RG: I’ve been building surfboards for more than 50 years now, I started 1969. I still love it, but I’ve retired now. I sailed before I surfed and when I first came to Coffs around 1972, I got into sailing Hobie Cats. After that it was pretty much the birth or sail boarding and I wanted to build them. That kind of morphed into kite surfing. Eventually I was designing all three. I was lucky enough to be at the forefront of all of them. You couldn’t really copy anyone – there was no Instagram – you got the basic concept of it all and then it was up to your design know how as to how good your boards were. That’s how I approached the foils, too. I’ve seen a lot of change. Sometimes being at the beginning is not always good as designs are often crude. But it’s good to be able to look back over it and know you were there from the start. But who knows what the next thing will be. If you had have told me I would put a tiny mast on a big surfboard and flown around the ocean with the wind I would have thought you were crazy. And while we were doing that if someone had said Soon you’ll put a kite up and be pulled around on your board I would have said You’re on drugs! And when you finish that you’ll be up on top of this hydrofoil, out of the water scooping along wave faces…what’s next?
Cb: People have argued hydrofoil boards are dangerous and have no place in the surf line-up. Have you experienced hostility?
RG: It’s a matter of conjecture. Surfers are the biggest haters in the world. They pigeon-hole themselves all the time. I can see their beef, but it’s like trying to take chocolate off an addict! I’ll put up with the flack just for the buzz. You need a specialised wave and that happens to be a soft, rolling point break or something similar. Nowadays points are pretty well packed with long boarders so you get a few people who don’t like the fact you’re there. You wouldn’t want to learn in those conditions but even when you can do it, you’re capable of doing causing damage if you let the thing go. I think they’re here to stay. If anyone doesn’t like them, they’re just going to have to suck it up.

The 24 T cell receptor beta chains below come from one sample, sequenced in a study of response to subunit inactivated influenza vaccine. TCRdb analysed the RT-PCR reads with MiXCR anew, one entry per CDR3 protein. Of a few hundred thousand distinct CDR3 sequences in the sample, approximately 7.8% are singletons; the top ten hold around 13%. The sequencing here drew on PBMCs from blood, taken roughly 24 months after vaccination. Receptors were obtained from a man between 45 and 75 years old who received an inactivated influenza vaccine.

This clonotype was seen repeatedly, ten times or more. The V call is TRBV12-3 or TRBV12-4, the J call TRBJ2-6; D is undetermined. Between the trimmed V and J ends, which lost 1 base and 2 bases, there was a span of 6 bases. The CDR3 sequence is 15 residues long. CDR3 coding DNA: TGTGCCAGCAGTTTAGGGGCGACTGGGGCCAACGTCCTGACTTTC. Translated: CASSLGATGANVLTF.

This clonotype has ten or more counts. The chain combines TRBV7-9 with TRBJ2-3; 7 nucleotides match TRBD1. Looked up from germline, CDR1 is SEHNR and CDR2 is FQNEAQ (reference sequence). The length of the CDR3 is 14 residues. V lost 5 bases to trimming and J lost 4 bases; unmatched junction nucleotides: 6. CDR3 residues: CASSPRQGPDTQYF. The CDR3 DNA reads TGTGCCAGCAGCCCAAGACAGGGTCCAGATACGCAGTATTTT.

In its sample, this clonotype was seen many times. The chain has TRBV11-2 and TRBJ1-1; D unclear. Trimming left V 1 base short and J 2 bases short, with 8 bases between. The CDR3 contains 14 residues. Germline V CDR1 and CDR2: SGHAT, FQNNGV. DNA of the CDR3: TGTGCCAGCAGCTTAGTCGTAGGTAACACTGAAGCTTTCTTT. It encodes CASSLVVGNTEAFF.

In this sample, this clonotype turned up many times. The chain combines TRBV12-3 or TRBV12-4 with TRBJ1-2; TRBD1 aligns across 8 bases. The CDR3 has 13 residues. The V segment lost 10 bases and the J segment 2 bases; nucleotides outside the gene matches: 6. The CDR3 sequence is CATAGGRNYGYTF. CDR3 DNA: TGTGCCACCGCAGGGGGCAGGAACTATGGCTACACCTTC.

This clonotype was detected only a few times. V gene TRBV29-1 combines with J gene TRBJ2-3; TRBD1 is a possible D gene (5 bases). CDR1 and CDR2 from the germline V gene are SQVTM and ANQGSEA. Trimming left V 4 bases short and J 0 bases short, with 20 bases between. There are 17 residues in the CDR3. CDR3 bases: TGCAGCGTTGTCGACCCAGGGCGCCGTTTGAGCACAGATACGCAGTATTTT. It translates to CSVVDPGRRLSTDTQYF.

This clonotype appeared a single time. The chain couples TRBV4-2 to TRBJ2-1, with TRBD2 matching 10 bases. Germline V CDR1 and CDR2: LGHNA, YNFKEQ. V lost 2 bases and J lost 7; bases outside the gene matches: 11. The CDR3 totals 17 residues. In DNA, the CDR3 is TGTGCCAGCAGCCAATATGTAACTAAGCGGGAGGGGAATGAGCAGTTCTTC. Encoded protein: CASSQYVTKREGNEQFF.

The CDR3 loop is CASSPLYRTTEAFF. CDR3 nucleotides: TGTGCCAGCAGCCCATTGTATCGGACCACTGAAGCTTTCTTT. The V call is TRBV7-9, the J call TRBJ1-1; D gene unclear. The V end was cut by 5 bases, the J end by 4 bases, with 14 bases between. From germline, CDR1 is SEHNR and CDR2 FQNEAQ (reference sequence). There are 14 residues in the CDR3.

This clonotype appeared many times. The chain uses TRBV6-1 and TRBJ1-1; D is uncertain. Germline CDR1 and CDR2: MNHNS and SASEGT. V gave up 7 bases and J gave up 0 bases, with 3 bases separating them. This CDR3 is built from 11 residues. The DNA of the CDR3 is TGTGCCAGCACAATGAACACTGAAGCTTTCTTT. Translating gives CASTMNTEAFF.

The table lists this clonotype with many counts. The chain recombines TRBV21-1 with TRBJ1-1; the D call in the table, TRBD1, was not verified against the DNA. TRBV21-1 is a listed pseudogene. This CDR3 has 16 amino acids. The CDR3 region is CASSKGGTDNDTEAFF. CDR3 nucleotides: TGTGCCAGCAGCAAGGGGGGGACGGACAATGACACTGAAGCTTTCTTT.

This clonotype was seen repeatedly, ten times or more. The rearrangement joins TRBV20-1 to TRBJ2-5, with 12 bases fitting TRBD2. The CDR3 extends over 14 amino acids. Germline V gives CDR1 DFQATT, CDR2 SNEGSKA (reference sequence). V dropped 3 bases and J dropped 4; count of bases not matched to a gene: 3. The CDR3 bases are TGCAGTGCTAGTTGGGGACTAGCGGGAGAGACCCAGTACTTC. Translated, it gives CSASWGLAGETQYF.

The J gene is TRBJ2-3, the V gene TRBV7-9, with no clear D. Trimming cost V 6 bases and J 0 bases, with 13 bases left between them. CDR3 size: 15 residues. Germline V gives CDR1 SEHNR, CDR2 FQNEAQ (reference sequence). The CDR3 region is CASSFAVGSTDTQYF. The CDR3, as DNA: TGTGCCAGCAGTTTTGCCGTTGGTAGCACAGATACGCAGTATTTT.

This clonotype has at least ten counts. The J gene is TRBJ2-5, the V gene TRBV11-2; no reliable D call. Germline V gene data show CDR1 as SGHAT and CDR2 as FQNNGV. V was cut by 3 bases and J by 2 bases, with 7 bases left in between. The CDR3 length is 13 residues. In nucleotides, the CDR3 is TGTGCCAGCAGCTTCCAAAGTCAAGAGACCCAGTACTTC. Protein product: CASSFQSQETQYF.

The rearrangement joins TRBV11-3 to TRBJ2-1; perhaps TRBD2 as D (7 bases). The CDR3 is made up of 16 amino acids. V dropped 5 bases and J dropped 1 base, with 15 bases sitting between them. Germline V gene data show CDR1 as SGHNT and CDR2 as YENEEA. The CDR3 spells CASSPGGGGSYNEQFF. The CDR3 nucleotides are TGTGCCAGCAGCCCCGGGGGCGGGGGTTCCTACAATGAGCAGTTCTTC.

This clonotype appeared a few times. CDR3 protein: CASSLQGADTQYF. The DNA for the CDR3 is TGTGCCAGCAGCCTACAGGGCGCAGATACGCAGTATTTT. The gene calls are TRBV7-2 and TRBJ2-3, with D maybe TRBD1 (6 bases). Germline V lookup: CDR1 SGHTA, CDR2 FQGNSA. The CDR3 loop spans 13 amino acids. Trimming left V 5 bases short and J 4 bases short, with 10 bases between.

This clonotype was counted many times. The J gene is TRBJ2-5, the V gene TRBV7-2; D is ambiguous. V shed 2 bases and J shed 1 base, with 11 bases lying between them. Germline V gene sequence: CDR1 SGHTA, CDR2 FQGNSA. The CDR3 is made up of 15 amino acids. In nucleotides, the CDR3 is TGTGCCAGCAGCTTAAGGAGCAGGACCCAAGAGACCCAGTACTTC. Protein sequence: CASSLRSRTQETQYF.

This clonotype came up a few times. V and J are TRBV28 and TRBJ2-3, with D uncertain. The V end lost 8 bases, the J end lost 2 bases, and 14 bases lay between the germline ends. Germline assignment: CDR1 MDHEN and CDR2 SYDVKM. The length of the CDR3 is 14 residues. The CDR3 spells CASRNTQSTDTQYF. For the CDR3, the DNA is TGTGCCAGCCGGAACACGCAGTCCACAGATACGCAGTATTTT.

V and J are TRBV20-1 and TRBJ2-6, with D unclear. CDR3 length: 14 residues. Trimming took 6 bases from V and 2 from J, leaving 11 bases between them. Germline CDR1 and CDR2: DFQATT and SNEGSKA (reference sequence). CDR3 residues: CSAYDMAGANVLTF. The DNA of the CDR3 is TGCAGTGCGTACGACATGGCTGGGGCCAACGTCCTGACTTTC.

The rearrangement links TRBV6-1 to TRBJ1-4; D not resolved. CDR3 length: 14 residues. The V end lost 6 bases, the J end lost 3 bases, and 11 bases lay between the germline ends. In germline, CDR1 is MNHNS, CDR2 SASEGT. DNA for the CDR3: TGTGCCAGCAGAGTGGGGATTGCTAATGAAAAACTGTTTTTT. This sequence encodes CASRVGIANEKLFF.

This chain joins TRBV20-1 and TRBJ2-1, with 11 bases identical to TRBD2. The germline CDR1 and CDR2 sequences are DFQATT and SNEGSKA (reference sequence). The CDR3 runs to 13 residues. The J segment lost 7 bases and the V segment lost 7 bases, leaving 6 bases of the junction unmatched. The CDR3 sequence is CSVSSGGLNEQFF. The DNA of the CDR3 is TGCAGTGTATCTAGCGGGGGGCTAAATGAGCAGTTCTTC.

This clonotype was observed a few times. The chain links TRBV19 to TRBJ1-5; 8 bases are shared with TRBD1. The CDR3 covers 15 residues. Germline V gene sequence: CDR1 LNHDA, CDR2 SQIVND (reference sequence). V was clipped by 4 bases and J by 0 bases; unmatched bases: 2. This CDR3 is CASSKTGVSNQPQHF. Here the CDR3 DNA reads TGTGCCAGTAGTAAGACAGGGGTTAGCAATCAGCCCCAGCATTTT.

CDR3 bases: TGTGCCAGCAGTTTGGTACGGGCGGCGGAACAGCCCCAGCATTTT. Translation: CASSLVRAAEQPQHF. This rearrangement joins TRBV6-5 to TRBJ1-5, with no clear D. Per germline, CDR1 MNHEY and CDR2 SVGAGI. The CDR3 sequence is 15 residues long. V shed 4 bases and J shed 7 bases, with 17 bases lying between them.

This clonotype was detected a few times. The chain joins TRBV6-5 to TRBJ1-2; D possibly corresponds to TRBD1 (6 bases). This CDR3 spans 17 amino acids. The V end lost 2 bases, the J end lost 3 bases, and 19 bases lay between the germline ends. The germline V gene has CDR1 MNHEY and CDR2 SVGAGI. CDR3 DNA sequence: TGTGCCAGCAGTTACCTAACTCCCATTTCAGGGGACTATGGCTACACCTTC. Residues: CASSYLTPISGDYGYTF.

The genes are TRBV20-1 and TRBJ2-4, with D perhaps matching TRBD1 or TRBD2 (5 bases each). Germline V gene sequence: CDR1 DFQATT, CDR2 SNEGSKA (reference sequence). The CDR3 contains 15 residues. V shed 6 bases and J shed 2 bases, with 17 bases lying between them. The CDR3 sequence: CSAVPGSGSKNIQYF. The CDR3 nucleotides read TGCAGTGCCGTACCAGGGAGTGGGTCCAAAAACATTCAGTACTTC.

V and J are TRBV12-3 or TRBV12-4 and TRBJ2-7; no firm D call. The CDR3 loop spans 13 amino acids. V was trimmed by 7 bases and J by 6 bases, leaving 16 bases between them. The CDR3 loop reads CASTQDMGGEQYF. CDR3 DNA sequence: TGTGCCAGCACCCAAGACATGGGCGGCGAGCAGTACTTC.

Cb: You attempted your own foil. How did that go?
When I made mine I was totally winging it. I did what I felt the thing should be like. It roughly looks the same but the leading and trailing edges are much finer on my commercial one. I quickly realised I didn’t have enough of an idea about how it works to make a really good one. It works but nowhere near as well as my state of the art one. All of the research and development has already gone into them. The amount of work in them is phenomenal and I couldn’t get mine strong enough. The professional ones have carbon fibre, titanium and tricky yacht building stuff! Mines is all in patches where it has broken.
Cb: What advice would you give people keen to give hydrofoil boards a go?
With this sport you have to go back lower than square one. Square one people are doing much better than you! That’s a hard pill to swallow for someone who has been doing something for 50 years. I always say if you’re going to learn to hydrofoil, be prepared to eat the whole humble pie – not just a slice. There are true water people out there and that’s why these sports go ahead. They’ll give everything a go. They’re the people we should look up to, they’re the real innovators and they’ve gone back to square one to try to master these things. The rest of us experience better things because of them. That’s the beauty of it all. That and the pull of the ocean. Once it gets ya, you’re gone!